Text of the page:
LT: I know that Parsley adores Julia Child – but in the Upper East Side Main Course (Vol 2.) I was surprised to learn that her accountant/neighbor/biographer doesn’t ‘get’ her. Does this reflect your mixed feelings about Julia Child – or do you, like Parsley, make the sign of the cross when her name is mentioned?
LO: I revere her and grew up loving her TV show – everybody did. She was a hoot! Yet I rarely refer to Mastering the Art of French Cooking. It’s not the most dog-eared cookbook in my collection.
I met Julia Child in 1995, at her home in Cambridge, with my friend who went to the Cordon Bleu. It was about the best day of my life to sit listen to them talk about Paris. She served smoked salmon and dill sandwiches and champagne. Julia’s girlfriend played the piano. It was a sparkling couple of hours. I was higher than a kite.
LT: Parsley’s thriftiness seems to have been born out of her Midwest farming background. But I also notice allusions to the kind of super-organized hippie cooking of the 70s Superwoman. What do you think of the Superwoman model of housekeeping? Do you reckon it’s making a comeback with the recession – and is it sustainable in a tiny city apartment?
LO: The 70s Superwoman was barefoot in the kitchen, made her own bread, wore her hair down, drank cheap red wine, smoked a joint while she cooked. Parsley is that, but actually more of a 50s hostess who takes pains. If you visit her, you’ll find her refrigerator stocked with paté, a selection of cheeses and raw vegetables, and paper-thin rice crackers, capers, and olives. Served by candlelight.
Come to my house and you get a cup of tea and cookies from the store if you’re lucky. I’m an insecure cook, but I aspire to be a 70s hippie, who puts out a fantastic one-dish meal, with crusty bread, and vegetable side dishes, with sensual pleasure and little effort.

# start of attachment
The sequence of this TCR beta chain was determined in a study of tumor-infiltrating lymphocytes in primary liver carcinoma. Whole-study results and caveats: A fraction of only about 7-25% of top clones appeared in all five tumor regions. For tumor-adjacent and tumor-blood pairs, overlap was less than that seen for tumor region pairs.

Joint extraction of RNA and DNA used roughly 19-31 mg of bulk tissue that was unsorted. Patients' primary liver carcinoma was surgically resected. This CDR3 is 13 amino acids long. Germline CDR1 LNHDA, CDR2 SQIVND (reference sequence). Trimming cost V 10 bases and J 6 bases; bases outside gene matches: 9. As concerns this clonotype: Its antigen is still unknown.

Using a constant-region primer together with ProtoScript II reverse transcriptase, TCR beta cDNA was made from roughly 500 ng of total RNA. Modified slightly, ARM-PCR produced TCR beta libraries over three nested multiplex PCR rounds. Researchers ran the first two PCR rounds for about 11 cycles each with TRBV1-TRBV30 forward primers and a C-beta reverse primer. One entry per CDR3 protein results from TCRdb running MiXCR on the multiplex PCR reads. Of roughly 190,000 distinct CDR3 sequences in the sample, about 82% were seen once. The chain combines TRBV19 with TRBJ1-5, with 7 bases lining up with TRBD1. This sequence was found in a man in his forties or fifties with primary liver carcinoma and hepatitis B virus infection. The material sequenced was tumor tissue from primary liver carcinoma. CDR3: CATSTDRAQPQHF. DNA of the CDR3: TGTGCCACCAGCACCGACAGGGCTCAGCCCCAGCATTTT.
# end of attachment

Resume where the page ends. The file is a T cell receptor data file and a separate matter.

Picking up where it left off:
LT: I’m sure other readers, like I did, will wonder which anecdotes are true or not. A few of them are so priceless that I just have to ask… I’m thinking of the very Upper East Side moment where a toddler with his nanny mistakes Parsley for his mother, because she is blonde. Or when the 80 year old neighbor who made his way down 80 flights of stairs during the Twin Towers disaster is greeted with cookies, freshly baked by Parsley…
LO: It’s so interesting you ask that. Like Parsley, I have almost an almost unhealthy fixation with Bob Dylan and George Orwell. I have a lot of friends who are writers, and a bookshelf full of intriguingly inscribed books. Here is a preview of volume four of The Upper East Side Cookbook: May I Have a Doggie Bag?: Parsley will be so destitute that she sells off the books, one by one, on eBay.
I too get my clothes second-hand at church bazaars and rummage sales. You can get barely worn expensive clothing at Upper East Side churches. These sales are so popular that their dates are more or less secret. My excellent winter coat came from the Church of the Heavenly Rest on Fifth Avenue. There was a wrinkled twenty-dollar bill in the pocket – more than I paid for the coat. These Ferragamo shoes are from the Brick Church, between Park and Madison, where there’s a sale next weekend. I got a cashmere sweater from St. James Episcopal on Madison – the next one, November 16, is marked on my calendar.
The experience of being mistaken by a toddler for his mother happened to me three times in Central Park—with different children. I was in my twenties when I first moved to New York from Wisconsin. I’d be sitting on a park bench, reading. The child toddles up and shyly says, “Mommy?” Nannies on the Upper East Side are usually black. The baby has spent most of his life with the nanny, and rarely sees his mother—who is likely a blonde like I am. The kid looks at me, questioningly. I’d be smiling back and shaking my head “no,” but that only makes him more convinced that I’m his mother. When I give this rather poignant experience to Parsley, I can see the humor in it.
Yes, I know of an 80-year-old man who survived the World Trade Center bombings walking down from the 80th floor, and he walked all the way home to the Upper West Side. His neighbor greeted him with some freshly baked cookies. Talk about the restorative powers of baking!
Parsley’s esthetic is more European and Japanese. I spent a lot of time in the U.K. and in Japan. I’m not a 50s or 70s Superwoman, just a traveler who likes to eat wherever she goes. I’ve eaten fabulous meals in Japan, North Africa, Spain Italy, France, and especially, in London, Edinburgh, and Dublin.